Do Early Action and Early Decision Truly Matter?


Audrey Wang

Junior Elisa Voss logging into Naviance

The early part of the school year can certainly be a stressful and hectic one, especially for upperclassmen who wish to go to college. Many seniors across the country are working on their application and trying to determine whether early decision, early action, or regular decision if right for them.  However, over half of Hamilton-Wenham seniors seem to lean one way:  59% of the senior class chose to apply early action.

Early action and decision programs require the applicant to apply by mid-October or early November as opposed to the standard deadline of January 1st. However, early decision differs from early action in that early decision has a binding commitment to enroll if accepted.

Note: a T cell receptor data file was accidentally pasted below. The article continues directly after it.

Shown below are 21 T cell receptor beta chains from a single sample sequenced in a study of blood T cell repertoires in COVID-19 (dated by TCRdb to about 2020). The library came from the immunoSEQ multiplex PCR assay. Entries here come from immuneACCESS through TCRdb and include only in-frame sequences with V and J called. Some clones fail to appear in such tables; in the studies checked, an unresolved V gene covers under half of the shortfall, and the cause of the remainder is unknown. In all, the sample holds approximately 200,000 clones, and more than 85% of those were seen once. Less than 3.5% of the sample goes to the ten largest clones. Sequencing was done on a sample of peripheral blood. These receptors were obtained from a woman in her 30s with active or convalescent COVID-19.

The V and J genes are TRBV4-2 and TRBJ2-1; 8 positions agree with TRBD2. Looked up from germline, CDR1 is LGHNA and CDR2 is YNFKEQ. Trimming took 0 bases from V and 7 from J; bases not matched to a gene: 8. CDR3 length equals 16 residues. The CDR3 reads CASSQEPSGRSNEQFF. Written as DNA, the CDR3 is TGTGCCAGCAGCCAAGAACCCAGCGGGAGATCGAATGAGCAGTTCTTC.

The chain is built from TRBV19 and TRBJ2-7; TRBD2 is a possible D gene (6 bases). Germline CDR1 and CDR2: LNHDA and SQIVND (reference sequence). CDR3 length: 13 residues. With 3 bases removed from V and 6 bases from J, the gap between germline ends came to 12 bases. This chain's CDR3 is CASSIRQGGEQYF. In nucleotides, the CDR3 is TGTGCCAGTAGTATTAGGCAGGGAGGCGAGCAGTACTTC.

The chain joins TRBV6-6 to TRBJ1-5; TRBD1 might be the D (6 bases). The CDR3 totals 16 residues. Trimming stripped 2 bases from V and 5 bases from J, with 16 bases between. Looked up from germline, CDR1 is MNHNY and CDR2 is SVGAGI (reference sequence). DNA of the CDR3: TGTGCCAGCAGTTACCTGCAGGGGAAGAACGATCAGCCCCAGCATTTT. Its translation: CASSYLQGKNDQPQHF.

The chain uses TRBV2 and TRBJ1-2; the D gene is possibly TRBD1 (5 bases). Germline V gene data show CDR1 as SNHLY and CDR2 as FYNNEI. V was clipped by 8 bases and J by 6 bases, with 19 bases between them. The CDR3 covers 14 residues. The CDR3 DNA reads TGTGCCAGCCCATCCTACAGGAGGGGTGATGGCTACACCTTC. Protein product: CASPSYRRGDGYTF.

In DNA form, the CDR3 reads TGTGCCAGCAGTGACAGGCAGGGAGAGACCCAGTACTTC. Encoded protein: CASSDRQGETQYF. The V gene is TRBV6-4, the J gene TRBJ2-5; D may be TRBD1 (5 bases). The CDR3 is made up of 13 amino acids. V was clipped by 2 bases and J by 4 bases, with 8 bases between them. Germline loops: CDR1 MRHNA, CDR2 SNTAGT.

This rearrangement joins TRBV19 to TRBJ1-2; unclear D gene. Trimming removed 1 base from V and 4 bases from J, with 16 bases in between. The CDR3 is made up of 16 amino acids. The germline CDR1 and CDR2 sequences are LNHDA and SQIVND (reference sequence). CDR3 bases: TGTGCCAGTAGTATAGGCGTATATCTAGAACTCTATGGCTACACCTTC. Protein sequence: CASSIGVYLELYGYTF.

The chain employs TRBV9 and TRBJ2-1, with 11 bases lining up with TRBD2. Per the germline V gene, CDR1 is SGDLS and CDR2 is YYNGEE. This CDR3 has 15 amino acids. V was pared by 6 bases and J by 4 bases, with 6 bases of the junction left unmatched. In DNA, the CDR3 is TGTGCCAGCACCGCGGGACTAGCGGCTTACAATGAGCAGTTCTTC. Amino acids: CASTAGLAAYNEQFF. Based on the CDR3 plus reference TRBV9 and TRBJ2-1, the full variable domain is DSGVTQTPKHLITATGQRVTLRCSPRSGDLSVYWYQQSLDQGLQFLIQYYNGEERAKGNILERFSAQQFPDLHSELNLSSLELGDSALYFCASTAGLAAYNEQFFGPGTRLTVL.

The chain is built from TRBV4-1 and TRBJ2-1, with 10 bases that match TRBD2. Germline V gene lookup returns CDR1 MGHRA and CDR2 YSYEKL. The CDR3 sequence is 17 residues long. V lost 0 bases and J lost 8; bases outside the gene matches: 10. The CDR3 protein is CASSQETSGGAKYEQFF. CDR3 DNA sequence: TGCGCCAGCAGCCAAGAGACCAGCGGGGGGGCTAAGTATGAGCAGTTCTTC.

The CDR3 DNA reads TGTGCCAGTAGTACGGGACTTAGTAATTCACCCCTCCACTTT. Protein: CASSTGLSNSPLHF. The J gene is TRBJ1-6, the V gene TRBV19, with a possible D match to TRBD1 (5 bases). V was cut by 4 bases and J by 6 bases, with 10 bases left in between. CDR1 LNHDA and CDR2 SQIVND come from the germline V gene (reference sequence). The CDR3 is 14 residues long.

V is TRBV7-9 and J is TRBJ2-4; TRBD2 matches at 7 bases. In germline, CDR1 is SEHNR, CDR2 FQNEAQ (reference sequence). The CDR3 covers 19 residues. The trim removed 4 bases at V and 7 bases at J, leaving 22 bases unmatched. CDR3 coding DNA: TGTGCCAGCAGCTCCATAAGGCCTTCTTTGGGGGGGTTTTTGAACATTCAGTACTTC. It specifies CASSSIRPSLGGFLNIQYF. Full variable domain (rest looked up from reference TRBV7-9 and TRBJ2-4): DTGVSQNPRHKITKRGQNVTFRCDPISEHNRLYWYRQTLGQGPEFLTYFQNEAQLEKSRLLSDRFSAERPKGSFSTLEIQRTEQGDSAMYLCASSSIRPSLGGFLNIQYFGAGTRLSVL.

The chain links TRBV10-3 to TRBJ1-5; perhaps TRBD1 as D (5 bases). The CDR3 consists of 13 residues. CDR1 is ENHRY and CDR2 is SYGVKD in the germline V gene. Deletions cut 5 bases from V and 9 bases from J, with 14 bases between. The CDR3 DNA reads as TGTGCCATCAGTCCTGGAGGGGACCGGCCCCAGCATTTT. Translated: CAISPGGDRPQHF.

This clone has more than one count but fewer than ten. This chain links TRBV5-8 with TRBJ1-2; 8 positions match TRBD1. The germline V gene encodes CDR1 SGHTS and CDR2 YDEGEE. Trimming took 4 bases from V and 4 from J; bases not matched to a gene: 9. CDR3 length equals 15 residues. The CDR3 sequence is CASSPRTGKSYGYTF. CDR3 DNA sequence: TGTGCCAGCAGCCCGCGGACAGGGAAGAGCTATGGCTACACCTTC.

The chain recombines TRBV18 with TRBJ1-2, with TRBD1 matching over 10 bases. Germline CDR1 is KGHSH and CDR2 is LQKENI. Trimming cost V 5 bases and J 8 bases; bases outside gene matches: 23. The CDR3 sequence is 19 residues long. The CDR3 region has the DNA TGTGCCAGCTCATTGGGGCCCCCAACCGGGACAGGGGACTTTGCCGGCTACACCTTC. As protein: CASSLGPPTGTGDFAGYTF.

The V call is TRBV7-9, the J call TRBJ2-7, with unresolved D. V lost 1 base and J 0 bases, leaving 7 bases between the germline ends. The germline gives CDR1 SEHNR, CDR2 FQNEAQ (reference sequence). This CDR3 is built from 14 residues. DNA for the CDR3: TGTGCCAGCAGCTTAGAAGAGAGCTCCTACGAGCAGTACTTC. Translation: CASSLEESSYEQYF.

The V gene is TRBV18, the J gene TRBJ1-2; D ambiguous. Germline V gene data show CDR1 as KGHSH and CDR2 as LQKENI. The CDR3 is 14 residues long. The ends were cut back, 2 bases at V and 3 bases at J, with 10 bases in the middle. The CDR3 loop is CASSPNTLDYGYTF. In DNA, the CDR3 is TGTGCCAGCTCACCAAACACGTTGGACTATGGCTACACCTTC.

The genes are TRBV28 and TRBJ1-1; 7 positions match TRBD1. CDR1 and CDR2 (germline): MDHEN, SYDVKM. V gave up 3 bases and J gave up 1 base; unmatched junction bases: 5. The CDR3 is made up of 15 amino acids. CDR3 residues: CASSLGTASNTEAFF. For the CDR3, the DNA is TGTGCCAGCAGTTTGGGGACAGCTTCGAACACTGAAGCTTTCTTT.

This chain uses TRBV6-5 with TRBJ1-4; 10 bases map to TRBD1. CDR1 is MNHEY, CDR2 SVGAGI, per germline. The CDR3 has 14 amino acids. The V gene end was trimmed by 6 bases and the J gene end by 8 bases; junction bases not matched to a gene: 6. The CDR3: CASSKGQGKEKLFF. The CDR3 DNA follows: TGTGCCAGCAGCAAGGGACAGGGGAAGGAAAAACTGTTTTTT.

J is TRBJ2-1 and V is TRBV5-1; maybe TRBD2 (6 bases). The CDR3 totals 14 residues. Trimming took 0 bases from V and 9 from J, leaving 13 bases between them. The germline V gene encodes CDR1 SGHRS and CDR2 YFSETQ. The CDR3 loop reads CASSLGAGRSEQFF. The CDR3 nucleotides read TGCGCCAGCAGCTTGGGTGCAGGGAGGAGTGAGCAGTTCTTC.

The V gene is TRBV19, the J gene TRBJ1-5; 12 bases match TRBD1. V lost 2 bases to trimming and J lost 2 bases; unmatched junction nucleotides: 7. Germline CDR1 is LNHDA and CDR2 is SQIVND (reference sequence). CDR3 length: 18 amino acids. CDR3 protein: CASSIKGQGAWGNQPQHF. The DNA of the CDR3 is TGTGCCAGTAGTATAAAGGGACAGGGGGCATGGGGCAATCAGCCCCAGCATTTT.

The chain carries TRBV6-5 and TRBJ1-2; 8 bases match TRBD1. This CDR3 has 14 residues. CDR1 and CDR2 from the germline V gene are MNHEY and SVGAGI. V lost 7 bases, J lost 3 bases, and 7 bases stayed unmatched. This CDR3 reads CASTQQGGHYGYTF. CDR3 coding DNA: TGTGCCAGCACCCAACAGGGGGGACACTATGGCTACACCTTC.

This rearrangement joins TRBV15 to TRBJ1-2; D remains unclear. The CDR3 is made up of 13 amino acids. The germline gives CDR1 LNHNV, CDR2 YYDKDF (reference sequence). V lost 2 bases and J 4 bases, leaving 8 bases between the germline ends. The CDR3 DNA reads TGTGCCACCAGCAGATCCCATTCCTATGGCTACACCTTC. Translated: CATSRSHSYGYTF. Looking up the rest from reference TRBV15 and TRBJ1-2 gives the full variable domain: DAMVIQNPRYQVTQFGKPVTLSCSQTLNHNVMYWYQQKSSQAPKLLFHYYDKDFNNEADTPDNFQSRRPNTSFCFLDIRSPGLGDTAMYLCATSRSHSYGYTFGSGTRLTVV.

According to, students are 1-2% more likely to be accepted if they apply early decision. Early action often does not have a higher acceptance rate but provides the benefit of learning early on what the admission decision from the college is.

Guidance Counselor Matther Fitzgibbons believes that there is no clear negative to applying early.  Fitzgibbons said, “it couldn’t hurt” because students find out faster what their options are.

A map of colleges in New England found in the guidance office.

However, science teacher Deborah Clapp wonders if the stress that comes with early action/decision is worth the trouble. She said, “[in early November], grades are closing, there are essays to write, and at the end of the day, your grades and transcript are what truly matter, not necessarily the time of the year.”

Regardless of whether a student is applying early or not, Clapp has some sound advice, “Whether it be artistic abilities or sportsmanship, be the whole package. Stand out.”

The choice remains up to the student, but it seems that when it comes to college admissions, students are scrambling to get into the school of their dreams be is early or late.